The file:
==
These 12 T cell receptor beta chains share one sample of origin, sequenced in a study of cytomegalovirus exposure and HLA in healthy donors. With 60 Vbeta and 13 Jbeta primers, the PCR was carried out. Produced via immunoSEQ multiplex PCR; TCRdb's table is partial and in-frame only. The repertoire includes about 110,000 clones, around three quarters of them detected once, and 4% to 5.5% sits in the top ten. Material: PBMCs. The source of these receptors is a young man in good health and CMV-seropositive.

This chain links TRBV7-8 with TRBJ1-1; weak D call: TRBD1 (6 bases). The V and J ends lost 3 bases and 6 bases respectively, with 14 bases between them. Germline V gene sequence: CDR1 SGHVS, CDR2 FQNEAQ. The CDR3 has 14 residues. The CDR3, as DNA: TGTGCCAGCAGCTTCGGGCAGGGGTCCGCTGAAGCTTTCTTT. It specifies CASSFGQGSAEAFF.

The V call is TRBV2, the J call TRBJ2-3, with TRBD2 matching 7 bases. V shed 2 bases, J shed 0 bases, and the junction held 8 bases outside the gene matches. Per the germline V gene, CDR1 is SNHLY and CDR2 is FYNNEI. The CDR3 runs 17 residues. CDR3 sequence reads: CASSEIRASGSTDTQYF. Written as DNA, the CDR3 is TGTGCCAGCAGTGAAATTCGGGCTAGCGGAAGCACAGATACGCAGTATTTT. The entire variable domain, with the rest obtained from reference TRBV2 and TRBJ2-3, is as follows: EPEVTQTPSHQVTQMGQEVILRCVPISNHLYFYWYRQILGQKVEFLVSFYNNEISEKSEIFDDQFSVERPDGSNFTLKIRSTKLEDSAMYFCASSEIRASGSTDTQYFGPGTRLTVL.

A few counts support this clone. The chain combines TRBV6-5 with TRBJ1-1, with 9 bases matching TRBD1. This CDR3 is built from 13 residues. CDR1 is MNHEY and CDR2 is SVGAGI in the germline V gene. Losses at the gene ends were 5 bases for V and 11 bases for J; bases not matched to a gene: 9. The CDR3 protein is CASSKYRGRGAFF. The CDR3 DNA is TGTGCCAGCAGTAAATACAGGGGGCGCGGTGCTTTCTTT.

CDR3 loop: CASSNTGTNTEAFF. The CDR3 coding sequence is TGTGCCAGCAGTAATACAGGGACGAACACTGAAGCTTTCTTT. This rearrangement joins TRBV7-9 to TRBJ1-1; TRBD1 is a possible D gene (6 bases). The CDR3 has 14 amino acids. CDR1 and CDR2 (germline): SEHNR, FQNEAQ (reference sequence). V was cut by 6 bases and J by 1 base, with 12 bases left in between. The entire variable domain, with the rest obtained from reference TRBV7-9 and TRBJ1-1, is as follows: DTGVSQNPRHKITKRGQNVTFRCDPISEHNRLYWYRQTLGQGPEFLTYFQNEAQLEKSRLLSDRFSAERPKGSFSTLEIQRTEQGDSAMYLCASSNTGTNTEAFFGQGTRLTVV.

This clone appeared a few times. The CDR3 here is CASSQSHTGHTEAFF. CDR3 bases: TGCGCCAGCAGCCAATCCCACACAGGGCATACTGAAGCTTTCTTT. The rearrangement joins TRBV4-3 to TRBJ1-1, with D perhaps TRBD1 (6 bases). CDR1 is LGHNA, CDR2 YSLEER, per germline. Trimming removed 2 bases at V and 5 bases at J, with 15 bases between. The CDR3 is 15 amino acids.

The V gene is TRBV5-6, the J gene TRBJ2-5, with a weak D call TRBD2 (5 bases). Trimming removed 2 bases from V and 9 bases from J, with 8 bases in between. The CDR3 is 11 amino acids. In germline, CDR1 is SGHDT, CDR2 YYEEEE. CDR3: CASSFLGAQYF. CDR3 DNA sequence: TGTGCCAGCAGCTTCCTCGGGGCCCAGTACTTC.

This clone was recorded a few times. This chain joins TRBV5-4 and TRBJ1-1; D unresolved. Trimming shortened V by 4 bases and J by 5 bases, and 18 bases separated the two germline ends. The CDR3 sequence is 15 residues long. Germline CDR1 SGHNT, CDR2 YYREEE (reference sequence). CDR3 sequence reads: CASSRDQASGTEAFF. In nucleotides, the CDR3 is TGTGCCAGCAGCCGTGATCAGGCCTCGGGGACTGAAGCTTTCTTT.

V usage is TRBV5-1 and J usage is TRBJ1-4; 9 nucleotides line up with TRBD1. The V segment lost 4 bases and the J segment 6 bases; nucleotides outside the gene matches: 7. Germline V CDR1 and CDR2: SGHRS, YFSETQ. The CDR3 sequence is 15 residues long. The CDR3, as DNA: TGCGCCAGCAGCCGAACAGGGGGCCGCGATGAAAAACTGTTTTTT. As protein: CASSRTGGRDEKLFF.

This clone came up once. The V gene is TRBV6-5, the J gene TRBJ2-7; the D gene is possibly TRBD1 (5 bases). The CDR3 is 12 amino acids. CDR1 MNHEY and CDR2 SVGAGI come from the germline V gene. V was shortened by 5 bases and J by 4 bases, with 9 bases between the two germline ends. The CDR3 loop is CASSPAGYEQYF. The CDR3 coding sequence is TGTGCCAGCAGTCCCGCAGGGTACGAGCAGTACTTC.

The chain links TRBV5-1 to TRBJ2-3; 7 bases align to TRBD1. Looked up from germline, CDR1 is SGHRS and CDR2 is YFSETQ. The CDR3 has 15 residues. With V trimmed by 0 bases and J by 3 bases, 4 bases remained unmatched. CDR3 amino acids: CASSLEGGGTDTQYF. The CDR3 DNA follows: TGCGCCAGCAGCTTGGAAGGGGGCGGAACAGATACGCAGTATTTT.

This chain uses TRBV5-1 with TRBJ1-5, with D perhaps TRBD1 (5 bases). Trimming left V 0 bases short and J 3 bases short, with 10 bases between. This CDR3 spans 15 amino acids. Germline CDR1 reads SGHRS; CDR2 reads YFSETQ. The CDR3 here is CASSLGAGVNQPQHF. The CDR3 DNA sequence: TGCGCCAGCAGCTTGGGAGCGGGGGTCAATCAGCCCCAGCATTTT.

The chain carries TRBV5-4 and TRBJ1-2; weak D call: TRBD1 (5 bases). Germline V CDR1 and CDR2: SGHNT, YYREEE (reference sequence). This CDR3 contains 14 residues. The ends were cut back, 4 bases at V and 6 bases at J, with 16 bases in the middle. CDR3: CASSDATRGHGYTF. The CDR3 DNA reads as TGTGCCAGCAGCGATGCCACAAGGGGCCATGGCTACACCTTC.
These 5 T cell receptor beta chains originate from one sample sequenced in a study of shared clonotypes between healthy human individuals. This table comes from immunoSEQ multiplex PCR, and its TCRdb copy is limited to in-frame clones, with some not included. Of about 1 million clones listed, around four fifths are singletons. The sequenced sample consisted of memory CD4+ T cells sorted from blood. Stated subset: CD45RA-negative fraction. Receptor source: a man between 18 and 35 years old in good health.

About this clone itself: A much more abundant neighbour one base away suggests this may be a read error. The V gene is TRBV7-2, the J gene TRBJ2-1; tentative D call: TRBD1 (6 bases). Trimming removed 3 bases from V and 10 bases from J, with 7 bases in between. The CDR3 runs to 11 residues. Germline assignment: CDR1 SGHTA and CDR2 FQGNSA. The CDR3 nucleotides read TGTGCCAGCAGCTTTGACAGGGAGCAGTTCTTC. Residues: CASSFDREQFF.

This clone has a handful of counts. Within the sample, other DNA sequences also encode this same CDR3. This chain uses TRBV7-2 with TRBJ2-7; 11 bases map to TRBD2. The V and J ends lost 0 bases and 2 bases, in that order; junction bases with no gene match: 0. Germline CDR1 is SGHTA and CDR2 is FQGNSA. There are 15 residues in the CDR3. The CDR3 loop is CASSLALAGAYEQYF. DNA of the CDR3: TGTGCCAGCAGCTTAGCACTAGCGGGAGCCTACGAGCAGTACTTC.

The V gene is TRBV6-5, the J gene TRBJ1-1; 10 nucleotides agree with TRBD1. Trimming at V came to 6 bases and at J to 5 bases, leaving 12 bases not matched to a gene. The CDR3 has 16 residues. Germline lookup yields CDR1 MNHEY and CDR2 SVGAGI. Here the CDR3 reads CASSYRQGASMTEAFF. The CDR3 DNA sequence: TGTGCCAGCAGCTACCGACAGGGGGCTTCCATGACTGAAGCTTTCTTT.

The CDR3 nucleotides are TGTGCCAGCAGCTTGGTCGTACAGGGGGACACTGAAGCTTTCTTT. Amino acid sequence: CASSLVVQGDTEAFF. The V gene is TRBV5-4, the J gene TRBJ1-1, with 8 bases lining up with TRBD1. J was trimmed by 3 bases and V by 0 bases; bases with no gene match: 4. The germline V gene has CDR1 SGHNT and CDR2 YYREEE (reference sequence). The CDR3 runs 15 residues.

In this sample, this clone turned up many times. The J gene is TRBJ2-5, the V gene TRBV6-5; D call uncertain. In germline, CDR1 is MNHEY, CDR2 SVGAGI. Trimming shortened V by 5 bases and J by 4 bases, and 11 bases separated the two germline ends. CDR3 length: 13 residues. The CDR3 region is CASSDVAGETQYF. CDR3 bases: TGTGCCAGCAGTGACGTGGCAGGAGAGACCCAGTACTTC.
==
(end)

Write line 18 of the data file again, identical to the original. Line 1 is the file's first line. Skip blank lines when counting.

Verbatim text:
The CDR3 nucleotides are TGTGCCAGCAGCTTGGTCGTACAGGGGGACACTGAAGCTTTCTTT. Amino acid sequence: CASSLVVQGDTEAFF. The V gene is TRBV5-4, the J gene TRBJ1-1, with 8 bases lining up with TRBD1. J was trimmed by 3 bases and V by 0 bases; bases with no gene match: 4. The germline V gene has CDR1 SGHNT and CDR2 YYREEE (reference sequence). The CDR3 runs 15 residues.